Sunday, July 20, 2014

Byzantine: 6th Sunday after Pentecost/Feast of the Holy and Glorious Prophet Elijah (7/20/14)

Today's another day (second week in a row!) with two sets of readings prescribed, one for the Sunday and one for St. Elias. If you've been following things here for a while, you know the drill: only the first reading is properly announced, and it just flows into the second reading. Know where one reading leaves off and another begins.

Apostol: Romans 12:6-14; James 5:10-20

Gospel: Matthew 9:1-8; Luke 4:22-30

Apostol 1: Romans

The reading for this Sunday shows what for lack of better words I'll somewhat crudely call both the individual and collective (I don't like my wording, for the record) aspects of Christian practice. St. Paul begins with the particular here: We have different gifts. He goes through this list of gifts right after declaring,
For by the grace given to me I bid every one among you not to think of himself more highly than he ought to think, but to think with sober judgment, each according to the measure of faith which God has assigned him. For as in one body we have many members, and all the members do not have the same function, so we, though many, are one body in Christ, and individually members one of another. (Rom 12:3-5)
Then, after pointing out that whatever gifts God has given, each Christian should use, St. Paul continues on with things universal among Christians: love, zeal, prayer, serving the Lord, practicing hospitality. These are things which any Christian can do, things which all Christians must do. So, we see that there are some gifts given to Christians more in particular, and other things which are generally expected of Christians. None are exempted; all are called. Only some are prophets, only some are teachers, but all are called to be lovers of God and neighbor.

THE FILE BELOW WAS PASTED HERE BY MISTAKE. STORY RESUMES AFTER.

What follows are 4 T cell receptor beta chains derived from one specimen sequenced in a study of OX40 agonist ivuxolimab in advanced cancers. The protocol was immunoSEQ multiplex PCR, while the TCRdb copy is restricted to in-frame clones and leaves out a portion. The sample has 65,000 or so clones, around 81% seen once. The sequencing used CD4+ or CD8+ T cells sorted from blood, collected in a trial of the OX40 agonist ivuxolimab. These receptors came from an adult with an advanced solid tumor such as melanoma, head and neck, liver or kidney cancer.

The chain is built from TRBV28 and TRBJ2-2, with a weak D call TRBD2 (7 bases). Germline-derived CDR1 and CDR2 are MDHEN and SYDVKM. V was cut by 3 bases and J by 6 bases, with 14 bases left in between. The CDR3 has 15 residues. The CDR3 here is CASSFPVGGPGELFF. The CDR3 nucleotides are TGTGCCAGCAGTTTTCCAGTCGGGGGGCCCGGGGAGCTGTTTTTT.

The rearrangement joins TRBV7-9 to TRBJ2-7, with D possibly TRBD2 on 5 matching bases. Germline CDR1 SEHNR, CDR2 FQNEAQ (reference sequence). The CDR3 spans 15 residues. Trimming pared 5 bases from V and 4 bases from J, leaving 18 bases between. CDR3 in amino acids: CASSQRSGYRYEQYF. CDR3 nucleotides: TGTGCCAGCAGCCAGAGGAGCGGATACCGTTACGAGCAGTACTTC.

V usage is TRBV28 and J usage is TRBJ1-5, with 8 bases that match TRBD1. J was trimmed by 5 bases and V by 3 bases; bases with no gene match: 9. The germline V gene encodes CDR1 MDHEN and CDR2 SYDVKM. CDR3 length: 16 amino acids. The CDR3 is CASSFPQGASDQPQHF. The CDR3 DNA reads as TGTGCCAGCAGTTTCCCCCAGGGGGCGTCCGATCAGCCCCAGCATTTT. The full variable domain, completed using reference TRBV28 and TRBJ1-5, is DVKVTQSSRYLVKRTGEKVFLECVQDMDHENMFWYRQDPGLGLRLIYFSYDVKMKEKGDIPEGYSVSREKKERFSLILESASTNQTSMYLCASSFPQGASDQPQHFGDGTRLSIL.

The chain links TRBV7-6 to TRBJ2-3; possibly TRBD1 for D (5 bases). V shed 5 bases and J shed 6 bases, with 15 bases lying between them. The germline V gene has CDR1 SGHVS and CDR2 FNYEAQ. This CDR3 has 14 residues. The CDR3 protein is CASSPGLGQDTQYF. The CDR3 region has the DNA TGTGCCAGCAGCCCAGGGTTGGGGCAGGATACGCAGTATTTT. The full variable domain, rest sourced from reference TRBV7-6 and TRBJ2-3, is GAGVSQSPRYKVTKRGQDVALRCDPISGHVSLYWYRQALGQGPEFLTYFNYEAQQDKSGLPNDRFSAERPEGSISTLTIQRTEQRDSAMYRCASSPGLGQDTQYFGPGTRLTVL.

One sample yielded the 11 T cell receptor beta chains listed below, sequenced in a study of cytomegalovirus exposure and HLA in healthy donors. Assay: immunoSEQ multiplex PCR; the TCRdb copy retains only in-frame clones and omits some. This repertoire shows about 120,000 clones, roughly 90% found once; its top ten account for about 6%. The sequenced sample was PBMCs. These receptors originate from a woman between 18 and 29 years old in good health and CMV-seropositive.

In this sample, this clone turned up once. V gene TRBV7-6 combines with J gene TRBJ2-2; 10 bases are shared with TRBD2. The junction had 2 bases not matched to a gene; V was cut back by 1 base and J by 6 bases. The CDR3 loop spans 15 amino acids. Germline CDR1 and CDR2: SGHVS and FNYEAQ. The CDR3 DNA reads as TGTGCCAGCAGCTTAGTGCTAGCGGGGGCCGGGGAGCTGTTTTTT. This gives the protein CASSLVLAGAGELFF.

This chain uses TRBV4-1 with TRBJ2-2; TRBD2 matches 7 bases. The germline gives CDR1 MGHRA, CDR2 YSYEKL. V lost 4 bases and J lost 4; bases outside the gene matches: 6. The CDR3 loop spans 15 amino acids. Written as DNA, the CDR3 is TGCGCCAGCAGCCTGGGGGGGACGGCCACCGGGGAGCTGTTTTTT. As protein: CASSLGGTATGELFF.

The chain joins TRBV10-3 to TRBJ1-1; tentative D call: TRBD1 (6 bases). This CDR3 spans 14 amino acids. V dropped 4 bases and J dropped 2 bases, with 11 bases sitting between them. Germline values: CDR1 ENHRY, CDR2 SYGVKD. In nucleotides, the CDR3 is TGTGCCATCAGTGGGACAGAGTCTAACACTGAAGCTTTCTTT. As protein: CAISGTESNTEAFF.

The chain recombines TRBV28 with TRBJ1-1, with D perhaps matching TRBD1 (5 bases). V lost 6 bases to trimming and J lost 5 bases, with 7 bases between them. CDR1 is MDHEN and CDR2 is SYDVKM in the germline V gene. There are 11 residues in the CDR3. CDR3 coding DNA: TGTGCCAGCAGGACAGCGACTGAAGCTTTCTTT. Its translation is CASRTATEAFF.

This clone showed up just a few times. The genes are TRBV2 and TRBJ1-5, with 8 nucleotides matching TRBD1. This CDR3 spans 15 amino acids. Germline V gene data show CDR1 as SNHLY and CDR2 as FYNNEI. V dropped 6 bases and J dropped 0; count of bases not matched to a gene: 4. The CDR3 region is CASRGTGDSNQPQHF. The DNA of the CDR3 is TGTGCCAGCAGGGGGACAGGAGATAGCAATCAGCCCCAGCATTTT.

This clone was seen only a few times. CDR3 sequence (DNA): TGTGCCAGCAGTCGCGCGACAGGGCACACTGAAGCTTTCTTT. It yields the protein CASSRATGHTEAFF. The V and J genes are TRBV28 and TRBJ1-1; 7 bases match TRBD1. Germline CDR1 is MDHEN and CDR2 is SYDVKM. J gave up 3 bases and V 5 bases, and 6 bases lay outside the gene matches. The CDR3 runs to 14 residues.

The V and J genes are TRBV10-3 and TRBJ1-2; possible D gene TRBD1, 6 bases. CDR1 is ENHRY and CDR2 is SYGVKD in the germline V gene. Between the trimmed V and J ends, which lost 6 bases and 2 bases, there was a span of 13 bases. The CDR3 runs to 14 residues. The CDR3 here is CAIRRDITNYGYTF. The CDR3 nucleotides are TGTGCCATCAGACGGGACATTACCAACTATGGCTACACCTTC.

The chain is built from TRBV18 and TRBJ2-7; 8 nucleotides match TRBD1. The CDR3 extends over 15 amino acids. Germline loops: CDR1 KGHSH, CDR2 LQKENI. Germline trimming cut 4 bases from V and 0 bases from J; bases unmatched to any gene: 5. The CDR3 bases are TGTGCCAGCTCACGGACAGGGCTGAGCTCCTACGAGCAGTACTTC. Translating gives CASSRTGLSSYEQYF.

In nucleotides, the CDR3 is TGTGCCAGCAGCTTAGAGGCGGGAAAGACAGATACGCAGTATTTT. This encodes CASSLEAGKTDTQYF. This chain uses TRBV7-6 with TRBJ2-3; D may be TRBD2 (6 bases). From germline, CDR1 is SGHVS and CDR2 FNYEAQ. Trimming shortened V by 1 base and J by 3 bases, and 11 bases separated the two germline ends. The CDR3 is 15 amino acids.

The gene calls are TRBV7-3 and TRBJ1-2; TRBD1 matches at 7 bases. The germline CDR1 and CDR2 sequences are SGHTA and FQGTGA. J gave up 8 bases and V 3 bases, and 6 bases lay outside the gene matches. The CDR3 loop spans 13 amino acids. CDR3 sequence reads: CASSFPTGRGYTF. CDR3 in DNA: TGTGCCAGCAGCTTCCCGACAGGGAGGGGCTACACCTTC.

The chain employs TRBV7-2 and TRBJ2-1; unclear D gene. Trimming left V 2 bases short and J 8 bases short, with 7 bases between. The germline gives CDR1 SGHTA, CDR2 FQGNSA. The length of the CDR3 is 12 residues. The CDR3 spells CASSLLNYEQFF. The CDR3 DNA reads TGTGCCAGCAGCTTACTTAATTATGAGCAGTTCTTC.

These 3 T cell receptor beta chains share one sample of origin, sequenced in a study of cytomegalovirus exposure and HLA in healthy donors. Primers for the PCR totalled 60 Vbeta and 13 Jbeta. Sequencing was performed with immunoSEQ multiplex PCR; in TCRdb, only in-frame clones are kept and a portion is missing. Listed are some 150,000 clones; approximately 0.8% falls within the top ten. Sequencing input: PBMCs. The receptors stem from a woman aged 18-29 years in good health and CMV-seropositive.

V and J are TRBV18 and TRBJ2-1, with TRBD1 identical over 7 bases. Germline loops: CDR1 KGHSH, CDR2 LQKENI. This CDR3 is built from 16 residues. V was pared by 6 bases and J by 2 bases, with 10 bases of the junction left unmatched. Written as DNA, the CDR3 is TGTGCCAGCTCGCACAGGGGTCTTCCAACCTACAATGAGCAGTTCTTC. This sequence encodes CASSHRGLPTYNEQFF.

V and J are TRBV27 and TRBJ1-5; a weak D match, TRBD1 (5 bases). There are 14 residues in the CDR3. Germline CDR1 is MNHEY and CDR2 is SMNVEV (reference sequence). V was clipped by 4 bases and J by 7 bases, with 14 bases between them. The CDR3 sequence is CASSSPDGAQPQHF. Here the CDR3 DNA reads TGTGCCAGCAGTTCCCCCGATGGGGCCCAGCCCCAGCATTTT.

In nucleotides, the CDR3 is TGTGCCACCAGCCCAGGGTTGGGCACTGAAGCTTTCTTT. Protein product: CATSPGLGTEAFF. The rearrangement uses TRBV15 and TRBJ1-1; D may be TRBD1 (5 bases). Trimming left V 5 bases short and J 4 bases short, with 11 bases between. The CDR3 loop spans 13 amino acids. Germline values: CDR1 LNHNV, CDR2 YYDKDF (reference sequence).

Apostol 2: James

"The prayer of a righteous man has great power in its effects" (Jas 5:16). What is righteousness? Righteousness is a covenant word which "denotes one's restored relationship with God as an adopted son or daughter" (ICSB, Word Study at Matt 3:15). "[It] is a state of conformity to the covenant, and to act in righteousness means to fulfill one's obligations by keeping the commandments of the covenant" (CBD, "Justification"). To be righteous is to be in a right relationship with God! We will be held righteous if we keep the covenant (into which we were initiated by the free gift of God), and this not on our own power, but by the grace of God (cf. 1 Cor 15:10), for we are unable to do so acting solely on our own (though remember synergy—it's not like we just sit back and God drags us to heaven, either!). Then our prayers will be more effective, like those of the Holy Prophet Elias, whom we celebrate today.

Now go, live the covenant. And get your car blessed while you're at it. It's tradition.

Scripture quotations are from the RSV-CE.

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